We present a prototype video tracking and person categorization system that uses face and person soft biometric features
to tag people while tracking them in multiple camera views. Our approach takes advantage of temporal aspect of video
by extracting and accumulating feasible soft biometric features for each person in every frame to build a dynamic soft
biometric feature list for each tracked person in surveillance videos. We developed algorithms for extracting face soft
biometric features to achieve gender and ethnicity classification and session soft biometric features to aid in camera
hand-off in surveillance videos with low resolution and uncontrolled illumination. To train and test our face soft
biometry algorithms, we collected over 1500 face images from both genders and three ethnicity groups with various
sizes, poses and illumination. These soft biometric feature extractors and classifiers are implemented on our existing
video content extraction platform to enhance video surveillance tasks. Our algorithms achieved promising results for
gender and ethnicity classification, and tracked person re-identification for camera hand-off on low to good quality
surveillance and broadcast videos. By utilizing the proposed system, a high level description of extracted person's soft
biometric data can be stored to use later for different purposes, such as to provide categorical information of people, to
create database partitions to accelerate searches in responding to user queries, and to track people between cameras.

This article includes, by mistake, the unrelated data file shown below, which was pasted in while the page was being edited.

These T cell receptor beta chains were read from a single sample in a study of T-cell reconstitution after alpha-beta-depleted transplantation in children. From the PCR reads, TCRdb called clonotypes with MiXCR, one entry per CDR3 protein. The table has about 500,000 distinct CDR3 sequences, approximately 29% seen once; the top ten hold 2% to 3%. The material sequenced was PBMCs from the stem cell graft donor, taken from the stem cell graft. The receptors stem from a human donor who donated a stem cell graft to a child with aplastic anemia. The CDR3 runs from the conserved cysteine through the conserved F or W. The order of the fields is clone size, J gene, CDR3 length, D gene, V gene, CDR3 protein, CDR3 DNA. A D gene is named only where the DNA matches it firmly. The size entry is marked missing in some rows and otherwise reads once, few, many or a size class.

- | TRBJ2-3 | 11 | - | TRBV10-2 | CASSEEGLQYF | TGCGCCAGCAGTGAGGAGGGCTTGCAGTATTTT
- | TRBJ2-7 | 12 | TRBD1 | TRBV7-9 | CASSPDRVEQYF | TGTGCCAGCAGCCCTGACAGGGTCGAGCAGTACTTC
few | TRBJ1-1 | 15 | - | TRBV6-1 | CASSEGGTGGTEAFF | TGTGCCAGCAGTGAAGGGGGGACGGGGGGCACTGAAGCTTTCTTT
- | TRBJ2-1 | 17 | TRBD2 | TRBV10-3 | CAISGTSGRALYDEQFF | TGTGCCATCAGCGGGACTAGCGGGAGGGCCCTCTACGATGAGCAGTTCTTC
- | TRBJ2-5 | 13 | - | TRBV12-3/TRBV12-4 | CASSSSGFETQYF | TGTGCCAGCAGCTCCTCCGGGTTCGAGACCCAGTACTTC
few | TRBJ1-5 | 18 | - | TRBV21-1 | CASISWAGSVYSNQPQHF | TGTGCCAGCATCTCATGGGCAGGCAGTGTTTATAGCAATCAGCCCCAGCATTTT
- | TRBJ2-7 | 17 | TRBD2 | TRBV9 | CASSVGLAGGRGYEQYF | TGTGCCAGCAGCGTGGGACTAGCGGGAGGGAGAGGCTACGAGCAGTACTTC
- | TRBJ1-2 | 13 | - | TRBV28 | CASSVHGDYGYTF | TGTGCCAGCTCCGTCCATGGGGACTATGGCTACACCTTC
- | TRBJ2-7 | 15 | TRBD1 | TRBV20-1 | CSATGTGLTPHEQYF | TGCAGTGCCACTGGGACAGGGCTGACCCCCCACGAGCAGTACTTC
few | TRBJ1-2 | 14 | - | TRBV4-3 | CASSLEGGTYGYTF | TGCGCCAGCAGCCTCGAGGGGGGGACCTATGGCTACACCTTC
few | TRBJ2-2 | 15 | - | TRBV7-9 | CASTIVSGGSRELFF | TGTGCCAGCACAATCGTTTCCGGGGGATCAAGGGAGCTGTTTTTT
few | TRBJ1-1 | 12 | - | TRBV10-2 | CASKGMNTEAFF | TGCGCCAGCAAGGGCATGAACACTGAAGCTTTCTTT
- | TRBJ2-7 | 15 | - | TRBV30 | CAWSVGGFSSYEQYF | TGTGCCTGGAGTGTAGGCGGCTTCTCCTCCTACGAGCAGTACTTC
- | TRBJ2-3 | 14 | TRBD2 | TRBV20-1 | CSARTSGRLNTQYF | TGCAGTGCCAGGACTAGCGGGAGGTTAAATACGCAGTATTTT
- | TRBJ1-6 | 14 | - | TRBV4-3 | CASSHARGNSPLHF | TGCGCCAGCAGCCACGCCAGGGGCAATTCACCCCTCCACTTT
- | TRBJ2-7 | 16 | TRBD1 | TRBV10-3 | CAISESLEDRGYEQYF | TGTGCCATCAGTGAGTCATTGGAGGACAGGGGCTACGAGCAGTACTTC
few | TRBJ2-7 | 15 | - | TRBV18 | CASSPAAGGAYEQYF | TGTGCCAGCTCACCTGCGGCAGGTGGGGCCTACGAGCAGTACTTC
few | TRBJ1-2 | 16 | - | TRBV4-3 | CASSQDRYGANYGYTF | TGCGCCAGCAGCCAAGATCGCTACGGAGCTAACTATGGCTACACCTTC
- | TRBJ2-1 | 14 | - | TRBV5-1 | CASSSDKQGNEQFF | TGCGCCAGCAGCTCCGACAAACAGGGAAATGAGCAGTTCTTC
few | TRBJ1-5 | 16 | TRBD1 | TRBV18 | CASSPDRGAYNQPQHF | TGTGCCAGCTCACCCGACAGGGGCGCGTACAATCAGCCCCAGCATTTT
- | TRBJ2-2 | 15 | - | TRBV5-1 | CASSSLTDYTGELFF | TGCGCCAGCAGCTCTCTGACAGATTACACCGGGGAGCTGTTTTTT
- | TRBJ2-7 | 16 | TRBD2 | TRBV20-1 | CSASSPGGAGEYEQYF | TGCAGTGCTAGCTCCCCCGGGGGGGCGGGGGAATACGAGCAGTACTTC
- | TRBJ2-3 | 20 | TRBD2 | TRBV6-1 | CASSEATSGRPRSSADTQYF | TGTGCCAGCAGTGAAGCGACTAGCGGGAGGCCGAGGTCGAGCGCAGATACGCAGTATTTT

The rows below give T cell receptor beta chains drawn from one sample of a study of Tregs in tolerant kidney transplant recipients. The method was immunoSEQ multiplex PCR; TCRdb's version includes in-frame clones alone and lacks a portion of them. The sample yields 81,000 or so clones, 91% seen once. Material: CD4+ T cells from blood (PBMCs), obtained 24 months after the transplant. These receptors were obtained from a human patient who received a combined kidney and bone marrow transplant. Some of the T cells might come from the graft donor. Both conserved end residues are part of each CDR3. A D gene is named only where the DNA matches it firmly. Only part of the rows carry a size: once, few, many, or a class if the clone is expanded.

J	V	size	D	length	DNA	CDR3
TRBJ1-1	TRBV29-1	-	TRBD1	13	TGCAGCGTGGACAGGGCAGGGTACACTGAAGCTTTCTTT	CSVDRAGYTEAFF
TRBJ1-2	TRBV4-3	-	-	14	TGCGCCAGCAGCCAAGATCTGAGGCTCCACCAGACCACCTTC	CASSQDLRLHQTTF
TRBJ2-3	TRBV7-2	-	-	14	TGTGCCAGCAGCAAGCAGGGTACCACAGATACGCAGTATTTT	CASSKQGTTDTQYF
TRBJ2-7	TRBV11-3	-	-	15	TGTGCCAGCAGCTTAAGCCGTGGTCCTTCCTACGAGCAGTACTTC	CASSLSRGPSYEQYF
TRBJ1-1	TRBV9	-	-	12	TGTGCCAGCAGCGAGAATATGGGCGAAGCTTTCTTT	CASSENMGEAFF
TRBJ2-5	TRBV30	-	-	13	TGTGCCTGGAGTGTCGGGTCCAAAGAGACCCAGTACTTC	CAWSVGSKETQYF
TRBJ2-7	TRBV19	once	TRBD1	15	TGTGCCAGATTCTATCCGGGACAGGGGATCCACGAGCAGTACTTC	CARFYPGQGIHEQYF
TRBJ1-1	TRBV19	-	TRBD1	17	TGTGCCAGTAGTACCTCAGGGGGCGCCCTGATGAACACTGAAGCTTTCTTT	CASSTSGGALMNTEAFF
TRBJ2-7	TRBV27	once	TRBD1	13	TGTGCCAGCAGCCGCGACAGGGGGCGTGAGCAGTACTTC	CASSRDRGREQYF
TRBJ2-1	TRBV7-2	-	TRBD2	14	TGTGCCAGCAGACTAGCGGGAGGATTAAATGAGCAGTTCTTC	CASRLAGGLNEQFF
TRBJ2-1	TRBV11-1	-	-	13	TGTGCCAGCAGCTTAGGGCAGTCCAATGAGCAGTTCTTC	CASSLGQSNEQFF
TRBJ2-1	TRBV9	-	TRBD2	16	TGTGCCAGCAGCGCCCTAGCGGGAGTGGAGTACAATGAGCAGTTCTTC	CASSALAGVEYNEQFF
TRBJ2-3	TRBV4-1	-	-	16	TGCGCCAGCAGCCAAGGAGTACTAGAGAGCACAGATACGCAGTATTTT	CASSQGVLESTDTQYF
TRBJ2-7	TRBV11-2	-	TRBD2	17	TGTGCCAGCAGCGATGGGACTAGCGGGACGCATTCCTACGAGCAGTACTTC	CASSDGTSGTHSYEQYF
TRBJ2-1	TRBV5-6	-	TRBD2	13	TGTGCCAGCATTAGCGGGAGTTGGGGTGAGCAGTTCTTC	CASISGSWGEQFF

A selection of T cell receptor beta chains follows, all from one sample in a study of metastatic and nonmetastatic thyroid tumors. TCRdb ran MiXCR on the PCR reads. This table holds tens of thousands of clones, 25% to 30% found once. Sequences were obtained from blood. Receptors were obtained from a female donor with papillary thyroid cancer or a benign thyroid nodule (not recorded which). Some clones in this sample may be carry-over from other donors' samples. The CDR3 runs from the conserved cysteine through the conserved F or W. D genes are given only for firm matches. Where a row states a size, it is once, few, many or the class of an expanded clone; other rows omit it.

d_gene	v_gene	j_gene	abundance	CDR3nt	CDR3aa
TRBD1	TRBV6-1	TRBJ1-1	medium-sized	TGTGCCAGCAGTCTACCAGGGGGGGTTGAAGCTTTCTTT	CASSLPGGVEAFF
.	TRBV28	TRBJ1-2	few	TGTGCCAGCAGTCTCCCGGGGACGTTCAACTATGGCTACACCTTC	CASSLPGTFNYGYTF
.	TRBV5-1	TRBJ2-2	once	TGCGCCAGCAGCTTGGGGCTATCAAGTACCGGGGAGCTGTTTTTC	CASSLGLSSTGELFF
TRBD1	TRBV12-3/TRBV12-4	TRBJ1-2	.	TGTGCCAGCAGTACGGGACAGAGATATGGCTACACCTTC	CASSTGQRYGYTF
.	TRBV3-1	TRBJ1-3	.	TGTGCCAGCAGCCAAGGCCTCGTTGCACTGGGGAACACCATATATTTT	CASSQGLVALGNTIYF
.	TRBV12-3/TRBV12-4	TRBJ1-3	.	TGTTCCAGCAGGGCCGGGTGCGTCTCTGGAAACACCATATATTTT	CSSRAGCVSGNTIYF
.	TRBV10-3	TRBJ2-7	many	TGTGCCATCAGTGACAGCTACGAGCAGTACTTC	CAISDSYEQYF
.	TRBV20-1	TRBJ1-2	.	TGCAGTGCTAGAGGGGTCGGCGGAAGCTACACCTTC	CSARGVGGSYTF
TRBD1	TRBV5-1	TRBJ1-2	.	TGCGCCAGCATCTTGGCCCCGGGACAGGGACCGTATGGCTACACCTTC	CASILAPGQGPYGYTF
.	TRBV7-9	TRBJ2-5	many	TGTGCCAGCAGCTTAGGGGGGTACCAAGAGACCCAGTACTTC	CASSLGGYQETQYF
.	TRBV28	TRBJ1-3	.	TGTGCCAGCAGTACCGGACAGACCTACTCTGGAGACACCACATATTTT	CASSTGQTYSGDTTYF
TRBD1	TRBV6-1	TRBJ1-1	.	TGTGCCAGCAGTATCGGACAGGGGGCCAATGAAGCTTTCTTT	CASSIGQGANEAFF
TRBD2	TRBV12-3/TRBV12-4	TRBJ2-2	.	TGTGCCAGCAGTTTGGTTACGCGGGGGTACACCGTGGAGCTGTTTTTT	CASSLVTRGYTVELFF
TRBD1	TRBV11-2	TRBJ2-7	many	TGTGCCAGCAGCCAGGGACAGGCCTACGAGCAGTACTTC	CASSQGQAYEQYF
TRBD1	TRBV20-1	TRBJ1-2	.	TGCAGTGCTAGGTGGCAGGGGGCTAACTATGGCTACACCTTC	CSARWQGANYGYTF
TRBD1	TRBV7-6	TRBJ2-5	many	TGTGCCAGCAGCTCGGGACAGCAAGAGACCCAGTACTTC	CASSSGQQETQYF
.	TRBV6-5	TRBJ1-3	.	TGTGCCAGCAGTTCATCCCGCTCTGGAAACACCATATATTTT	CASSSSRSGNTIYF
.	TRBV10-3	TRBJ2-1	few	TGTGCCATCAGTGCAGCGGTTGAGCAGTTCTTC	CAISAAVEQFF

In this paper we describe a prototype surveillance system that leverages smart sensor motes, intelligent video, and
Sensor Web technologies to aid in large area monitoring operations and to enhance the security of borders and
critical infrastructures. Intelligent video has emerged as a promising tool amid growing concern about border
security and vulnerable entry points. However, numerous barriers exist that limit the effectiveness of surveillance
video in large area protection; such as the number of cameras needed to provide coverage, large volumes of data to
be processed and disseminated, lack of smart sensors to detect potential threats and limited bandwidth to capture and
distribute video data. We present a concept prototype that addresses these obstacles by employing a Smart Video
Node in a Sensor Web framework. Smart Video Node (SVN) is an IP video camera with automated event detection
capability. SVNs are cued by inexpensive sensor motes to detect the existence of humans or vehicles. Based on
sensor motes' observations cameras are slewed in to observe the activity and automated video analysis detects
potential threats to be disseminated as "alerts". Sensor Web framework enables quick and efficient identification of